Sometimes, to get at the big idea in your story, you have to ask someone else about it. For Exile, author Betsy Dornbusch asked one very special person, with a… unique perspective on the events of the book.
I admit it. I struggled to nail down exactly what Exile’s Big Idea is.
I started with the Twitter pitch. A half-breed, ex-slave bastard falsely accused of murdering his wife is exiled to the arse-end of the world. And I came up with lots of ideas, but I kept getting distracted by the fun parts of the book. There’s prejudice. (Epic fantasy!) A crisis of faith. (Swords!) Slavery. Crushing grief. (A quest!) Guilt. Suicidal tendencies. (Magic!) Revenge. Never belonging anywhere again. (Evil spirits!) Corruption, power, and civil war. (A ghostly Greek Chorus!) The role of the anti-hero…
Er, well…I needed to narrow my focus. Overwhelmed, I did what I do when I write stories. I asked the protagonist, Draken, what he considers his Big Idea.
He promptly discarded the notion of hero or anti-hero. He has no intention of saving the day. Prejudice he’s been dealing with his whole life; nobody likes a half-breed. He’s bitter, not grieving. Guilt he’s got in spades, but he was taught to buck up early on by slave whips. And never mind the suicidal tendencies, life isn’t worth living without his wife anyway.
Really, the only thing keeping Draken going once he drags himself onto the wild shores of Akrasia is thoughts of revenge against the man who killed her. He feels guilty as hell about failing to protect her and knows revenge will solve nothing. He knows he’s going dark-side after a life of overcoming significant odds. But morality, honor, and truth don’t put food in your belly when you’re banished to enemy territory.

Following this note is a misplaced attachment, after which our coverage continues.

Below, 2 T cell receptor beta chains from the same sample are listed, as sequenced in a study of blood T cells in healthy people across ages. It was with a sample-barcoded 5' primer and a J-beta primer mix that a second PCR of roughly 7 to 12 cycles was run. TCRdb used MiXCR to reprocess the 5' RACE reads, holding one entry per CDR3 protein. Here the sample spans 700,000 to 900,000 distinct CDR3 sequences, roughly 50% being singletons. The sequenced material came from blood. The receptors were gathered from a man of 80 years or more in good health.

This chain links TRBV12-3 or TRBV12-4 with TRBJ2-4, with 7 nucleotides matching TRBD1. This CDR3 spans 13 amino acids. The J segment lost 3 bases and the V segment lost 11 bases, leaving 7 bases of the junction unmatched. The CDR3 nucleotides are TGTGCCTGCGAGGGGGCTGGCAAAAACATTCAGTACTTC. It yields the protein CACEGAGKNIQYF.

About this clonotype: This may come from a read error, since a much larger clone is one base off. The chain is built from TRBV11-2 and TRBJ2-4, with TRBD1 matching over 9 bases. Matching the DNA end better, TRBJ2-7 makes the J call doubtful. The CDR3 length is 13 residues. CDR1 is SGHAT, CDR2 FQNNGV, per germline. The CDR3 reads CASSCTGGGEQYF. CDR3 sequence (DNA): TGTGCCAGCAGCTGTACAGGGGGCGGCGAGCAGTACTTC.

Draken commits more crimes on his first day of exile than he’d ever been accused of: lies, robbery, murder. From there he moves on to making himself useful to the powers that be, except this time ethics be damned. Despite a deeply-ingrained religious prejudice against magic, he allies with an influential necromancer. Soon he’s navigating a dangerous foreign court by telling enough lies to start a war. While everyone from lowly slaves to the very gods conspire to sway him to nobler purposes—rescuing an abused young princess, solving an assassination attempt on the queen, negotiating peace—he uses all of Akrasia’s hostilities and bigotry to serve his own lust for vengeance. And if Akrasia is destroyed in the process, well, it’s a backwards, godsforsaken kingdom he never pretended to like anyway.
Except… other characters are loyal to Draken. His friends keep his secrets, acquaintances admire him, his enemies give him grudging respect. He is completely mystified by it. After all, his accent is awkward, his skin color is wrong, his attitude is bad. He’s always been a man who makes strangers loosen their swords in their scabbards when he walks into a tavern, but the Akrasians trust him. They ask him for help, and offer it. The gods gift him with magic and power. He collects so many unlikely friends his merry band feels like LOTR all over again.
So Draken’s question, his Big Idea, is pretty simple: why do they like me?
I think it’s because we’re fascinated when decent people who have every chance to do the right thing choose the wrong things for the wrong reasons. They’re curiosities of humankind, aren’t they? Driven, accomplished, wounded, sometimes narcissistic, always charismatic.
Draken keeps salving his wounds with lies and immoral choices even when he succeeds for the betterment of others, even when life would be easier if he chose righteousness over corruption. He tests the boundary between their love and his dishonesty. And just like real people, the other characters are obsessed with him and his darker nature, even as he clings to revenge right to the bloody end.
Besides. Epic Fantasy! Swords! Magic! Evil spirits!